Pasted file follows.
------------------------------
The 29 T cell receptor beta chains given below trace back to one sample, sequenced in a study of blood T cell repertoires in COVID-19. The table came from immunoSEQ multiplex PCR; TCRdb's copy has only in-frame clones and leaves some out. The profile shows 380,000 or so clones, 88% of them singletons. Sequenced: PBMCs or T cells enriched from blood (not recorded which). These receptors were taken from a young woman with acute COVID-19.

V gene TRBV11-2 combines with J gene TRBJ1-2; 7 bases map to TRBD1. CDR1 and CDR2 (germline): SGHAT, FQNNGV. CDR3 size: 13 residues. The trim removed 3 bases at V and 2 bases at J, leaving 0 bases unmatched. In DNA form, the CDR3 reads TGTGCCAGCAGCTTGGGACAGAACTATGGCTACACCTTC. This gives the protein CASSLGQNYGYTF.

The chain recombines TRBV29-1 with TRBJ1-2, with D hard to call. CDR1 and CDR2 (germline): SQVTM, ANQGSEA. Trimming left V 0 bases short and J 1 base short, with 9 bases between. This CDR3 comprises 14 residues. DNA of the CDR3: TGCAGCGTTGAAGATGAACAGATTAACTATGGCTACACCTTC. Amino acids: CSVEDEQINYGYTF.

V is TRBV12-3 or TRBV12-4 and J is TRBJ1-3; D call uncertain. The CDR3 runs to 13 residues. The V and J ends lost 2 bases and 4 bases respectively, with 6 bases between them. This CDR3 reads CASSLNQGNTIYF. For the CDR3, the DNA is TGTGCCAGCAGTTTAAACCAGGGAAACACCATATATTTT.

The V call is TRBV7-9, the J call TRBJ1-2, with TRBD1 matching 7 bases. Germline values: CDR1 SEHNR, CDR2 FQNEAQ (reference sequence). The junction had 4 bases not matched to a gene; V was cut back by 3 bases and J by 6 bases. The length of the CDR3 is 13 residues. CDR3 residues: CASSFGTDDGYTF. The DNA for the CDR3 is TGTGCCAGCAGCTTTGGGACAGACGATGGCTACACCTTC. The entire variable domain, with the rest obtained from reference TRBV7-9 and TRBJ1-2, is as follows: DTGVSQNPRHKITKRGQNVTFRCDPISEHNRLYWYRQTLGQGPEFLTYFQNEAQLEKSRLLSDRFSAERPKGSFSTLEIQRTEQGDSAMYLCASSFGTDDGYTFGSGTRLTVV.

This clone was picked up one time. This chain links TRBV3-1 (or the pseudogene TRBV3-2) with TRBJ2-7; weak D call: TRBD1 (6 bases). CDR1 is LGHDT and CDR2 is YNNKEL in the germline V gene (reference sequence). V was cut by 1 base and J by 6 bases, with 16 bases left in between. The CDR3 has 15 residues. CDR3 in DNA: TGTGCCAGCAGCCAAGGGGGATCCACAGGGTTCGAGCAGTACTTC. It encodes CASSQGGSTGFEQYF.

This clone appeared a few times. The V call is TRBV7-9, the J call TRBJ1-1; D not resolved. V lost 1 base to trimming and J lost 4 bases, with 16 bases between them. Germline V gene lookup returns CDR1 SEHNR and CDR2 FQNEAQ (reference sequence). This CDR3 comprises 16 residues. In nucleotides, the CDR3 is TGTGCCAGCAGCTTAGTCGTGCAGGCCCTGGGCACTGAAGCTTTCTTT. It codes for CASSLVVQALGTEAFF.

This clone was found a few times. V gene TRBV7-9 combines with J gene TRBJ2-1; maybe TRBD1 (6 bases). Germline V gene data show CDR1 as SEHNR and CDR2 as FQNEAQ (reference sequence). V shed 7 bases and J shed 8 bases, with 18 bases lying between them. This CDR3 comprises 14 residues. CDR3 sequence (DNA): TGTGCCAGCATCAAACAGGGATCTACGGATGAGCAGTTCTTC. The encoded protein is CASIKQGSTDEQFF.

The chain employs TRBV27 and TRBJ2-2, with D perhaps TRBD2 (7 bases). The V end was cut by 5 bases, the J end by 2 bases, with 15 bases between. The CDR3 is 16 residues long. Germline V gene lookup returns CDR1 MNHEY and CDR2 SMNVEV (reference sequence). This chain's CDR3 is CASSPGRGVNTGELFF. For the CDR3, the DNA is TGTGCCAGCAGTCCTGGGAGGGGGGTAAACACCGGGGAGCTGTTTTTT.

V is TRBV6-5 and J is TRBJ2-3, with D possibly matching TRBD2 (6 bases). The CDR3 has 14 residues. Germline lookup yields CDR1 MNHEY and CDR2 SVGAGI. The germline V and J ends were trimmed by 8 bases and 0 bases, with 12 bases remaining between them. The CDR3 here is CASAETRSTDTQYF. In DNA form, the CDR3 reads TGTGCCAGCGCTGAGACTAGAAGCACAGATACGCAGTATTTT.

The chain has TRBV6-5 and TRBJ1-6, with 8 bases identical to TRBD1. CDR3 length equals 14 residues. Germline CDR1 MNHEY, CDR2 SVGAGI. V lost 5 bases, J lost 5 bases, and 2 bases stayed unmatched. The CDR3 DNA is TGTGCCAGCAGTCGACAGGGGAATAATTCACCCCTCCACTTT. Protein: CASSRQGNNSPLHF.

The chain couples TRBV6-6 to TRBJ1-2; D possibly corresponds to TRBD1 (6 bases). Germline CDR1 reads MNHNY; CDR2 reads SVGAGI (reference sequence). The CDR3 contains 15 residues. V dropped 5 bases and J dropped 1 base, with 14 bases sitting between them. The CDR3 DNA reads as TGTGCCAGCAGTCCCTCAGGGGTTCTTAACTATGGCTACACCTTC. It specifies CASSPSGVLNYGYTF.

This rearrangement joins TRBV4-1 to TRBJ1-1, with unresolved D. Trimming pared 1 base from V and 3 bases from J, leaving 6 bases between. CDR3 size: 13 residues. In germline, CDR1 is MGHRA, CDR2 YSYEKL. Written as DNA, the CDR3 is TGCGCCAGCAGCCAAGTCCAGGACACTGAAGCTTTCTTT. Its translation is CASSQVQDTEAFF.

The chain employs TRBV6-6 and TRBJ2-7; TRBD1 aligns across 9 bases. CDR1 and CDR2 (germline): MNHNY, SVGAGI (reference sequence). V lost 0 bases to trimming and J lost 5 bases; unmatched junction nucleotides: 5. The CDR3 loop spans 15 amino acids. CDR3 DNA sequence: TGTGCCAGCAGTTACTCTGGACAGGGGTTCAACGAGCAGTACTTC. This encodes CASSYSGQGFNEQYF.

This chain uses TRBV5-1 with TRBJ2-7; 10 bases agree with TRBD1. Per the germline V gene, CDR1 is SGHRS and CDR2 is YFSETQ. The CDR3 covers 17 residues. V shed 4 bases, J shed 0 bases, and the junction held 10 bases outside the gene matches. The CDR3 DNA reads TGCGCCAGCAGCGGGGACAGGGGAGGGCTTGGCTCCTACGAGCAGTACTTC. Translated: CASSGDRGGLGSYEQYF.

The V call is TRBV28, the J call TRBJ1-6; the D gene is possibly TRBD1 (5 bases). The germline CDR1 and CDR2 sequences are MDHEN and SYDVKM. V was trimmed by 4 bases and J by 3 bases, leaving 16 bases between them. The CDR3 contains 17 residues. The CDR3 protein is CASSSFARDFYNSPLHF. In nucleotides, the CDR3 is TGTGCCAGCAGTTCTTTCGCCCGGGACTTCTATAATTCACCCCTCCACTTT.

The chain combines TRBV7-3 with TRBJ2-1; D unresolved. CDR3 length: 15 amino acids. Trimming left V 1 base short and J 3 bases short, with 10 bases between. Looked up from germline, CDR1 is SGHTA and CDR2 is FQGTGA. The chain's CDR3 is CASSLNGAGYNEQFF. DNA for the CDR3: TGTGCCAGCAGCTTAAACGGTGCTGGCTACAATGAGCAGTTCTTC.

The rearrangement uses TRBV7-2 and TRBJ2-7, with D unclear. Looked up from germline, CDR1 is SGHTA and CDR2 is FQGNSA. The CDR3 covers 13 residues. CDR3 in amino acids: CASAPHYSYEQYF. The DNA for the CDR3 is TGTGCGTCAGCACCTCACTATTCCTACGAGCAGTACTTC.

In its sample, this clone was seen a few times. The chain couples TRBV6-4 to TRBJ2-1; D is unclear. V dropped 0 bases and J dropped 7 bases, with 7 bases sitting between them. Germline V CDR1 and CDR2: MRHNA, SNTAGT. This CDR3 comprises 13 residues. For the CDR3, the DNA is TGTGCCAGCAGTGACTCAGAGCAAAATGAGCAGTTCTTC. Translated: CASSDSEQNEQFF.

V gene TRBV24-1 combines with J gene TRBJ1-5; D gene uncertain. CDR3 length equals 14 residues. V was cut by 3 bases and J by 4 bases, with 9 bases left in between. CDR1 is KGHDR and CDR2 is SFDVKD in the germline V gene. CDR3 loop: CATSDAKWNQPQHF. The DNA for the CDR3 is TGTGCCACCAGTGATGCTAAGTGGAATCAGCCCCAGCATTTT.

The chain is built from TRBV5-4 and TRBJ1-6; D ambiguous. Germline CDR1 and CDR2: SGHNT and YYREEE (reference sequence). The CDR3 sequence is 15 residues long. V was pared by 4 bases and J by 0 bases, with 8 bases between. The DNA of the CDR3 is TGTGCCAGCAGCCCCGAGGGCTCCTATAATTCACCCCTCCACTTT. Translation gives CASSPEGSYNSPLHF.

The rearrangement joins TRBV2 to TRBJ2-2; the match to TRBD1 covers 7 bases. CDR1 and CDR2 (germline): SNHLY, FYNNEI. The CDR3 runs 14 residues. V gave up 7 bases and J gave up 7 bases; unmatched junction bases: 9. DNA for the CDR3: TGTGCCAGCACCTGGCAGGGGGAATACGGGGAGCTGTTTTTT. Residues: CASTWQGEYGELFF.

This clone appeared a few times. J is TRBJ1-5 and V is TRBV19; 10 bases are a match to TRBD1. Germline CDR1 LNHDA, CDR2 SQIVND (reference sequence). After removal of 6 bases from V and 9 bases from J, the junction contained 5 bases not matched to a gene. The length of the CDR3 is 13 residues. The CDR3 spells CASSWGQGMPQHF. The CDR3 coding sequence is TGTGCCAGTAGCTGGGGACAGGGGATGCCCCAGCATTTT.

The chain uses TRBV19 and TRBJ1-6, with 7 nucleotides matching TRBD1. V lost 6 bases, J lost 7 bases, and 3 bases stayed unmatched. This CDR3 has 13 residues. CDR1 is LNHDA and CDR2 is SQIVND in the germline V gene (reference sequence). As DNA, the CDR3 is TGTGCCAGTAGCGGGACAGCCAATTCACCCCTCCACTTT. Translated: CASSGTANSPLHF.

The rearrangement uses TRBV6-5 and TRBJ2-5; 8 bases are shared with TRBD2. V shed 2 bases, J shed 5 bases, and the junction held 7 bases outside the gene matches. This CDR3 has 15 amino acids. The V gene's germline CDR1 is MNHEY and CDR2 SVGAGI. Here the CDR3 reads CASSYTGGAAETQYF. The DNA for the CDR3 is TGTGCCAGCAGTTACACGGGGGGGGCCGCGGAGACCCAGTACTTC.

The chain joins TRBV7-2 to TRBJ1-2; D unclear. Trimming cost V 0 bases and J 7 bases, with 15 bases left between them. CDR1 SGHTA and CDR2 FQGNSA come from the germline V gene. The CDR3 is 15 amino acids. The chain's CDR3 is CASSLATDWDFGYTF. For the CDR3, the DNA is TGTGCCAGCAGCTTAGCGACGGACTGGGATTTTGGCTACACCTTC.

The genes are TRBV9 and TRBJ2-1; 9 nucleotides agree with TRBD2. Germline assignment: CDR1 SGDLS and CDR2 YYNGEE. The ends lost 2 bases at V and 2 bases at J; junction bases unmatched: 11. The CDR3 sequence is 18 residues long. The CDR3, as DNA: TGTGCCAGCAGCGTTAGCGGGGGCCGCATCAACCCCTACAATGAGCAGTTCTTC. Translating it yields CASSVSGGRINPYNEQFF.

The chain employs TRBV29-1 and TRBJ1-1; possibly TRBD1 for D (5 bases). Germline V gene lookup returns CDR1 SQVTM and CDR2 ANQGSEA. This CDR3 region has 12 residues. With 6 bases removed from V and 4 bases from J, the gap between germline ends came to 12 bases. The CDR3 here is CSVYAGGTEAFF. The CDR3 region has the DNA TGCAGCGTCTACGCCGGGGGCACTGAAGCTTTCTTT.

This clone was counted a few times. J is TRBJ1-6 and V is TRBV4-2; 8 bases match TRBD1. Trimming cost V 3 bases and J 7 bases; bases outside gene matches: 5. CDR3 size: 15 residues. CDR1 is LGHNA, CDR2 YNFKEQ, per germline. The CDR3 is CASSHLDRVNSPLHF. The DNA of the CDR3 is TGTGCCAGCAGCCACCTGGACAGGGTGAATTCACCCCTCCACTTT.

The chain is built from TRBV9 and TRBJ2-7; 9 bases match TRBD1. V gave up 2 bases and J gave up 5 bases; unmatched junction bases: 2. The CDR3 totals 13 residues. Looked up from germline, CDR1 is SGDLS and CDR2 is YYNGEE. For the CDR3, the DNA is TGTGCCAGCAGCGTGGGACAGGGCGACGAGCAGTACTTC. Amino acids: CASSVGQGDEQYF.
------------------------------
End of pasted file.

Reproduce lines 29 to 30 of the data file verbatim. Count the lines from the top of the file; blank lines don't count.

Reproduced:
This clone was counted a few times. J is TRBJ1-6 and V is TRBV4-2; 8 bases match TRBD1. Trimming cost V 3 bases and J 7 bases; bases outside gene matches: 5. CDR3 size: 15 residues. CDR1 is LGHNA, CDR2 YNFKEQ, per germline. The CDR3 is CASSHLDRVNSPLHF. The DNA of the CDR3 is TGTGCCAGCAGCCACCTGGACAGGGTGAATTCACCCCTCCACTTT.

The chain is built from TRBV9 and TRBJ2-7; 9 bases match TRBD1. V gave up 2 bases and J gave up 5 bases; unmatched junction bases: 2. The CDR3 totals 13 residues. Looked up from germline, CDR1 is SGDLS and CDR2 is YYNGEE. For the CDR3, the DNA is TGTGCCAGCAGCGTGGGACAGGGCGACGAGCAGTACTTC. Amino acids: CASSVGQGDEQYF.